Key workers and housing affordability in the City of Melbourne


Case Studies


The City of Melbourne


Understanding the City of Melbourne's key and essential workers: their importance to the local economy, who they are, where and how they live, their journey to work, their socio-economic position and their ability to afford housing.


.id (informed decisions) combined our expertise in local economics, demographics and housing to provide a detailed report on the City of Melbourne's key workers.


The City of Melbourne is committed to facilitating more affordable housing for key workers. This research provided a key evidence base for informing discussion and policy, presented to the Future Melbourne Committee in March 2024.


"It’s been great to have access to such a strong evidence base to inform our policy development. The depth of understanding from the .id team, and their ability to translate data into insights has been critical to the success of our work."

- City of Melbourne

Need help understanding key workers? We can help.

.id (informed decisions) undertook research on behalf of the City of Melbourne to examine the current socio-demographic, economic and housing characteristics of key workers in the City of Melbourne. In doing so, the aim was to quantify and highlight the importance of key workers to the economy, the type of jobs they do, their incomes, their commuting patterns and their housing situation. A projection of key workers is also provided to illustrate future housing needs and economic importance.

Key findings

Economic impact
  • Nearly a third of the workforce in the City of Melbourne are considered key workers, contributing significantly to the local economy

  • Key workers in health and hospitality sectors make up a significant portion of the City's workforce, supporting key industries

  • City of Melbourne key workers tend to be younger, born overseas and speak a language other than English at home

  • The proportion of key workers in some industries on very low and low incomes in the City of Melbourne is well above the key worker average

  • Other industries, such as Education and Training and Health Care and Social Assistance, have a relatively low proportion but a high number of persons on very low and low incomes

Commute patterns
  • Most key workers (86%) in the City of Melbourne live outside the LGA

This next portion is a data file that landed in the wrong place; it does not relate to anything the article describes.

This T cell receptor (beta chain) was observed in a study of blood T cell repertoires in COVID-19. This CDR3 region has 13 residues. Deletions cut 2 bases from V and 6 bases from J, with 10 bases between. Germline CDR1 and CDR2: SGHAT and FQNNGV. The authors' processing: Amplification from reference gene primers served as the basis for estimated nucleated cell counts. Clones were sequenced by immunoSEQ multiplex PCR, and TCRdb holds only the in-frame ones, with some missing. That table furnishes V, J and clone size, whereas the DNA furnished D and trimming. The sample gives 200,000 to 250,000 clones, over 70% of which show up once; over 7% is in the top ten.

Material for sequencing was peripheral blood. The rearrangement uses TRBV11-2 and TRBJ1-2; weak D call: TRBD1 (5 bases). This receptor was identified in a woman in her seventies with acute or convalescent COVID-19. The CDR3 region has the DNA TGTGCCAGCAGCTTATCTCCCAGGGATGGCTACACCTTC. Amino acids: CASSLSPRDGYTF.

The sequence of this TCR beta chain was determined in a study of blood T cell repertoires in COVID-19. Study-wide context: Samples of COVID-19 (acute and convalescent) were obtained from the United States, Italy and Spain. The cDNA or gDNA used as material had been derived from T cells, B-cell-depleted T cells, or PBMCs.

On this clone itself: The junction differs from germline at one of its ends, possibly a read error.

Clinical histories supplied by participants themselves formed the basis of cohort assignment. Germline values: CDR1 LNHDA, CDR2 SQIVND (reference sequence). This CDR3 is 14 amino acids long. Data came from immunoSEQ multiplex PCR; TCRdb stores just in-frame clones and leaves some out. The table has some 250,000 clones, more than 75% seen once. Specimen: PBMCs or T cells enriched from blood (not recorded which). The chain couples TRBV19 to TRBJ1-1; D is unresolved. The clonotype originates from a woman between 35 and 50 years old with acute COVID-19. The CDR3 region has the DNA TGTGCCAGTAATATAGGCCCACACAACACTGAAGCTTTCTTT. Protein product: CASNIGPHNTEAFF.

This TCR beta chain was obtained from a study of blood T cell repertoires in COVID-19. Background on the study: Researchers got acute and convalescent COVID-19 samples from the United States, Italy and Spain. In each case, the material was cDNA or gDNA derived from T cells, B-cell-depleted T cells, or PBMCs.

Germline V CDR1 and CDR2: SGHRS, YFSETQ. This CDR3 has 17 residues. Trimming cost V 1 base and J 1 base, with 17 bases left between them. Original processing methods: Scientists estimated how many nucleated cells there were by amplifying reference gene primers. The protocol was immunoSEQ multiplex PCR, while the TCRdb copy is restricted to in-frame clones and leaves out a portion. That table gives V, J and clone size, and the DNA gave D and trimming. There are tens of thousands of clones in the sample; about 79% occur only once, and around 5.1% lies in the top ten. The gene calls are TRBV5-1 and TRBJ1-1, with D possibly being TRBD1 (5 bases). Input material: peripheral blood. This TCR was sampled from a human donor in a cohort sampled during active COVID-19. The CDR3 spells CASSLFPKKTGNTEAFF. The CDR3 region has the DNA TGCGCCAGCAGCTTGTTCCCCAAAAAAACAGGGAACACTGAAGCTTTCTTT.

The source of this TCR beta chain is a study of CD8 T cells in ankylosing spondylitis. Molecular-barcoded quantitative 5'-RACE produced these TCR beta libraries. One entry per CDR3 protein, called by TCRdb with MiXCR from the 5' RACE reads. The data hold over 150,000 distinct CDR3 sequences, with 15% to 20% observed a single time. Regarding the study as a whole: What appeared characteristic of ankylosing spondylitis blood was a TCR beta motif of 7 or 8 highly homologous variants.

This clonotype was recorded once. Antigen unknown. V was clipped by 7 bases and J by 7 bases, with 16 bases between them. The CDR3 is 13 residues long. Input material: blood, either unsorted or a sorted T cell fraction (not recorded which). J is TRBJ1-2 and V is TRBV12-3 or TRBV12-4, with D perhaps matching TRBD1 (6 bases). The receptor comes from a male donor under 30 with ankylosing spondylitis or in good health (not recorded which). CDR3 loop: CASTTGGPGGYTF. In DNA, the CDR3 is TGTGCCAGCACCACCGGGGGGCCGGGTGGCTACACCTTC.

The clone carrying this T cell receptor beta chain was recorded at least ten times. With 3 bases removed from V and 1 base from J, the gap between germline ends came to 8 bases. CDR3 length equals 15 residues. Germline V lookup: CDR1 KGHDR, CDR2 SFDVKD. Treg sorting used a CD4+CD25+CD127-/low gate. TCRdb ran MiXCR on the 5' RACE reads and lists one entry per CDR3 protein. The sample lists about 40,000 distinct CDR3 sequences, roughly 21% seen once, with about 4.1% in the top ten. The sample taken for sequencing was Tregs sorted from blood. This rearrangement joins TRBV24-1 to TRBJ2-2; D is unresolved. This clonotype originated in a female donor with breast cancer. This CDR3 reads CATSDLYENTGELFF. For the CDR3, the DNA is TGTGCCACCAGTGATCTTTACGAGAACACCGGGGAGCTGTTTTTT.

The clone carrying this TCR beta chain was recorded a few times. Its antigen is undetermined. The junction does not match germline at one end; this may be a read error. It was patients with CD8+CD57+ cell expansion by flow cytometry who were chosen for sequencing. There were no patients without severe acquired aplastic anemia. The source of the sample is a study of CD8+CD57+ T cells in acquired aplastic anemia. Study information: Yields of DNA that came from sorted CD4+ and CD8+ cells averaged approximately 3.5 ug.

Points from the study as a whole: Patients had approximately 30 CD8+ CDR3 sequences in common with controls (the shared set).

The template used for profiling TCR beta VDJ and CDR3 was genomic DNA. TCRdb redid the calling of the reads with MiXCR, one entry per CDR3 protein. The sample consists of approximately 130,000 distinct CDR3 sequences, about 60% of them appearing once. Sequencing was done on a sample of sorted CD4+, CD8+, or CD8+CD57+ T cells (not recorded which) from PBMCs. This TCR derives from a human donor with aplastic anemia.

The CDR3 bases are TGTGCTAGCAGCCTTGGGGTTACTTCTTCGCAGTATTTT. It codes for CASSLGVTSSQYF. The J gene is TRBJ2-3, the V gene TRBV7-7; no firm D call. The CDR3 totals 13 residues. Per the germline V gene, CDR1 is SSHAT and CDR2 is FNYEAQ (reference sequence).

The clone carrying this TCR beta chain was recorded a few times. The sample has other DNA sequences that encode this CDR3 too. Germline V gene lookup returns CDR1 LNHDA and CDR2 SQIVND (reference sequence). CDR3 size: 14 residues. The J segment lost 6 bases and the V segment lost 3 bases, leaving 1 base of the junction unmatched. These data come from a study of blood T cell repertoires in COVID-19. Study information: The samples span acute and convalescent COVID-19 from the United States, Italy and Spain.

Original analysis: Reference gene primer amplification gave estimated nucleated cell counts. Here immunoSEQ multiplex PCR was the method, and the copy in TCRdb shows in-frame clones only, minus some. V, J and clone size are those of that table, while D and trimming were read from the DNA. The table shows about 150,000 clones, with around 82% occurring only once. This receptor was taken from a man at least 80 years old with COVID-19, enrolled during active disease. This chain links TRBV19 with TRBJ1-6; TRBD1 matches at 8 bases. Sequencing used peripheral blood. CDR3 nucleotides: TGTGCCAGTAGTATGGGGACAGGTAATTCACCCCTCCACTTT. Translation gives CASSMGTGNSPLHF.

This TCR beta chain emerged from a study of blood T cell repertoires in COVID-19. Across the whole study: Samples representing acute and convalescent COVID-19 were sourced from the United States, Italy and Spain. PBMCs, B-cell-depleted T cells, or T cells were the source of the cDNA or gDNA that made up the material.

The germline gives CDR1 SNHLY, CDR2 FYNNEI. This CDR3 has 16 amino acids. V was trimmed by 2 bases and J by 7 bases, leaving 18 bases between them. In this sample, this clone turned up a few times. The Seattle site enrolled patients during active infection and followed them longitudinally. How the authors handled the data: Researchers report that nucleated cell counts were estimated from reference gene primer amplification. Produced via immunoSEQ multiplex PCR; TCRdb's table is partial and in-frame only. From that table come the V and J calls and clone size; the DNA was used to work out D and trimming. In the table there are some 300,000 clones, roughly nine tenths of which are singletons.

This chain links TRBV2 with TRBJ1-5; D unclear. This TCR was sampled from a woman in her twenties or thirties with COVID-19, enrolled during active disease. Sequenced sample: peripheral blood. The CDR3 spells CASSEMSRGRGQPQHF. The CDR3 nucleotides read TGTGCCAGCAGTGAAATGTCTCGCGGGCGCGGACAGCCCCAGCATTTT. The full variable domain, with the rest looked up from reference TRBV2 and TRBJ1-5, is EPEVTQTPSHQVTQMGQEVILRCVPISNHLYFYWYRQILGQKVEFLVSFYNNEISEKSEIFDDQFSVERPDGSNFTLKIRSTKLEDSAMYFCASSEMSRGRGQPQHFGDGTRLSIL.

• More than 40% of key workers travel further than 20km to work.

Housing affordability
  • Overcrowding is more prevalent in key worker households compared to all worker households for the City

  • Key worker households are twice as likely to be in housing stress, compared with all City of Melbourne workers

  • ‘Traditional’ key workers, such as paramedics, firefighters and teachers, are less likely to be in housing stress

  • Many key worker households could not afford a median-price unit in the City of Melbourne

Future need
  • City of Melbourne key workers are projected to grow by 50% between 2021 and 2041

The full report was provided to the City of Melbourne and integrated into their Defining key worker housing research. The purpose of this research is to support the development of policy to secure affordable rental housing for key workers.

In the media

‘Essential to our economy’: Melbourne’s plan to get cleaners, retail staff and baristas into city homes, Royce Millar and Josh Gordon, The Age, September 6, 2023

Who are key workers?

Key workers are generally lower paid workers in occupations considered important to the effective functioning of a city. There is no standard definition of key worker occupations.

For the purpose of this report, the key worker definition was based on traditional key worker occupations identified in AHURI Final Report No. 355, as well as a selection of occupations specific to the role and function of the City of Melbourne’s economy.



Work with .id to understand your key worker housing needs

The City of Melbourne is one of many councils we have worked with to explore the interplay between affordable housing and the local economy.

Our expertise in local economies, housing and demographics, along with our decades of work with local governments, gives us unique insight and capability.

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